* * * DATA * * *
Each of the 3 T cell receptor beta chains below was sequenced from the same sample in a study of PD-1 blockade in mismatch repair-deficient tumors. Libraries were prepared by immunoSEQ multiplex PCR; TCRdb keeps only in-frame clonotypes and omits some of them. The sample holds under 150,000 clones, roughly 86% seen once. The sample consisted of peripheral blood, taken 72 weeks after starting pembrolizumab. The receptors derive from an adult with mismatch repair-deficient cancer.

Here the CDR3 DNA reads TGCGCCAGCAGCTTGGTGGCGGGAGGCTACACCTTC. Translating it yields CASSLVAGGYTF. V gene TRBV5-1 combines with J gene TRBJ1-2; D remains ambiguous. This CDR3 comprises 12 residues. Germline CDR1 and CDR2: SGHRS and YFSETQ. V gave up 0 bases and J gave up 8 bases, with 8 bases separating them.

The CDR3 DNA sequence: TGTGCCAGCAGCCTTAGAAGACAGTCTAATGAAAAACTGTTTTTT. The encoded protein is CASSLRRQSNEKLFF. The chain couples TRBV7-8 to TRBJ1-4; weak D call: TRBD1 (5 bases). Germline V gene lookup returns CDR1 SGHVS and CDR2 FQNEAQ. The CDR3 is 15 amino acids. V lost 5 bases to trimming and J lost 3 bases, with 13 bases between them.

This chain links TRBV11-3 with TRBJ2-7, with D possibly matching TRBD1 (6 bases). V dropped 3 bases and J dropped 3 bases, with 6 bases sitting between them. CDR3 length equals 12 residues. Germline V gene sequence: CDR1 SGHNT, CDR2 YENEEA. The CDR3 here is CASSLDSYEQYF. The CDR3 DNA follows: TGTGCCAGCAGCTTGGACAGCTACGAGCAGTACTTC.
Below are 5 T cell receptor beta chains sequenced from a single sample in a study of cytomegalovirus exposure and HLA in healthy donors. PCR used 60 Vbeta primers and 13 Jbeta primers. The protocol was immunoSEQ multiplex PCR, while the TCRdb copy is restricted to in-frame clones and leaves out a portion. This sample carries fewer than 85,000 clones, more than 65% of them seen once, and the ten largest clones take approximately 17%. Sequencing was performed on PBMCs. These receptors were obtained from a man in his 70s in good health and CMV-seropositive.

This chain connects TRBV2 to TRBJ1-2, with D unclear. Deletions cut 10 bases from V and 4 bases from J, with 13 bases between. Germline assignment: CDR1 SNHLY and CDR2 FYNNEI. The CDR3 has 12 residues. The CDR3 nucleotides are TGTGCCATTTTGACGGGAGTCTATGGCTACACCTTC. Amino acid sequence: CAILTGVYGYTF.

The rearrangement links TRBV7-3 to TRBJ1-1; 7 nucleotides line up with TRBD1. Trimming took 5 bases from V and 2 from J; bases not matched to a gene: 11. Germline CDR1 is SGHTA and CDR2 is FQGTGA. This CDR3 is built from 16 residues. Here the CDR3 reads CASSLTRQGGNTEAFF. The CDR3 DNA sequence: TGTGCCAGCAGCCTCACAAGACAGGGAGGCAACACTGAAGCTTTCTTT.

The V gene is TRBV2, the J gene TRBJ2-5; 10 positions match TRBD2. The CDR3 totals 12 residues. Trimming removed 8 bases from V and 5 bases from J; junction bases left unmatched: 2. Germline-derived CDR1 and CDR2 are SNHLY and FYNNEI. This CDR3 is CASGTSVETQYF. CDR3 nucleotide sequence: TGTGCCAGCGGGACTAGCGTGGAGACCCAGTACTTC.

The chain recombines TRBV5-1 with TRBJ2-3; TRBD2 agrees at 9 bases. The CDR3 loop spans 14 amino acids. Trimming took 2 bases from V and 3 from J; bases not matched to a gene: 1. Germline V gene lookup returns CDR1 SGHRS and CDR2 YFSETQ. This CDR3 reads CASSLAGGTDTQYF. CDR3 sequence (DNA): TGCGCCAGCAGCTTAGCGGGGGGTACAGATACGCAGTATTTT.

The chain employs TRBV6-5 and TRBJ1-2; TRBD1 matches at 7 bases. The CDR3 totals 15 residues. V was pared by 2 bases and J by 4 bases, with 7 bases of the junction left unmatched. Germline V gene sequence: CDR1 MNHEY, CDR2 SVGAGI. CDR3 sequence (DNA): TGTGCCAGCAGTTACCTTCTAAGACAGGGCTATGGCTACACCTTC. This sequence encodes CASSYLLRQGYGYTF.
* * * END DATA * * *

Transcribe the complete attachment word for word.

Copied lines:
Each of the 3 T cell receptor beta chains below was sequenced from the same sample in a study of PD-1 blockade in mismatch repair-deficient tumors. Libraries were prepared by immunoSEQ multiplex PCR; TCRdb keeps only in-frame clonotypes and omits some of them. The sample holds under 150,000 clones, roughly 86% seen once. The sample consisted of peripheral blood, taken 72 weeks after starting pembrolizumab. The receptors derive from an adult with mismatch repair-deficient cancer.

Here the CDR3 DNA reads TGCGCCAGCAGCTTGGTGGCGGGAGGCTACACCTTC. Translating it yields CASSLVAGGYTF. V gene TRBV5-1 combines with J gene TRBJ1-2; D remains ambiguous. This CDR3 comprises 12 residues. Germline CDR1 and CDR2: SGHRS and YFSETQ. V gave up 0 bases and J gave up 8 bases, with 8 bases separating them.

The CDR3 DNA sequence: TGTGCCAGCAGCCTTAGAAGACAGTCTAATGAAAAACTGTTTTTT. The encoded protein is CASSLRRQSNEKLFF. The chain couples TRBV7-8 to TRBJ1-4; weak D call: TRBD1 (5 bases). Germline V gene lookup returns CDR1 SGHVS and CDR2 FQNEAQ. The CDR3 is 15 amino acids. V lost 5 bases to trimming and J lost 3 bases, with 13 bases between them.

This chain links TRBV11-3 with TRBJ2-7, with D possibly matching TRBD1 (6 bases). V dropped 3 bases and J dropped 3 bases, with 6 bases sitting between them. CDR3 length equals 12 residues. Germline V gene sequence: CDR1 SGHNT, CDR2 YENEEA. The CDR3 here is CASSLDSYEQYF. The CDR3 DNA follows: TGTGCCAGCAGCTTGGACAGCTACGAGCAGTACTTC.
Below are 5 T cell receptor beta chains sequenced from a single sample in a study of cytomegalovirus exposure and HLA in healthy donors. PCR used 60 Vbeta primers and 13 Jbeta primers. The protocol was immunoSEQ multiplex PCR, while the TCRdb copy is restricted to in-frame clones and leaves out a portion. This sample carries fewer than 85,000 clones, more than 65% of them seen once, and the ten largest clones take approximately 17%. Sequencing was performed on PBMCs. These receptors were obtained from a man in his 70s in good health and CMV-seropositive.

This chain connects TRBV2 to TRBJ1-2, with D unclear. Deletions cut 10 bases from V and 4 bases from J, with 13 bases between. Germline assignment: CDR1 SNHLY and CDR2 FYNNEI. The CDR3 has 12 residues. The CDR3 nucleotides are TGTGCCATTTTGACGGGAGTCTATGGCTACACCTTC. Amino acid sequence: CAILTGVYGYTF.

The rearrangement links TRBV7-3 to TRBJ1-1; 7 nucleotides line up with TRBD1. Trimming took 5 bases from V and 2 from J; bases not matched to a gene: 11. Germline CDR1 is SGHTA and CDR2 is FQGTGA. This CDR3 is built from 16 residues. Here the CDR3 reads CASSLTRQGGNTEAFF. The CDR3 DNA sequence: TGTGCCAGCAGCCTCACAAGACAGGGAGGCAACACTGAAGCTTTCTTT.

The V gene is TRBV2, the J gene TRBJ2-5; 10 positions match TRBD2. The CDR3 totals 12 residues. Trimming removed 8 bases from V and 5 bases from J; junction bases left unmatched: 2. Germline-derived CDR1 and CDR2 are SNHLY and FYNNEI. This CDR3 is CASGTSVETQYF. CDR3 nucleotide sequence: TGTGCCAGCGGGACTAGCGTGGAGACCCAGTACTTC.

The chain recombines TRBV5-1 with TRBJ2-3; TRBD2 agrees at 9 bases. The CDR3 loop spans 14 amino acids. Trimming took 2 bases from V and 3 from J; bases not matched to a gene: 1. Germline V gene lookup returns CDR1 SGHRS and CDR2 YFSETQ. This CDR3 reads CASSLAGGTDTQYF. CDR3 sequence (DNA): TGCGCCAGCAGCTTAGCGGGGGGTACAGATACGCAGTATTTT.

The chain employs TRBV6-5 and TRBJ1-2; TRBD1 matches at 7 bases. The CDR3 totals 15 residues. V was pared by 2 bases and J by 4 bases, with 7 bases of the junction left unmatched. Germline V gene sequence: CDR1 MNHEY, CDR2 SVGAGI. CDR3 sequence (DNA): TGTGCCAGCAGTTACCTTCTAAGACAGGGCTATGGCTACACCTTC. This sequence encodes CASSYLLRQGYGYTF.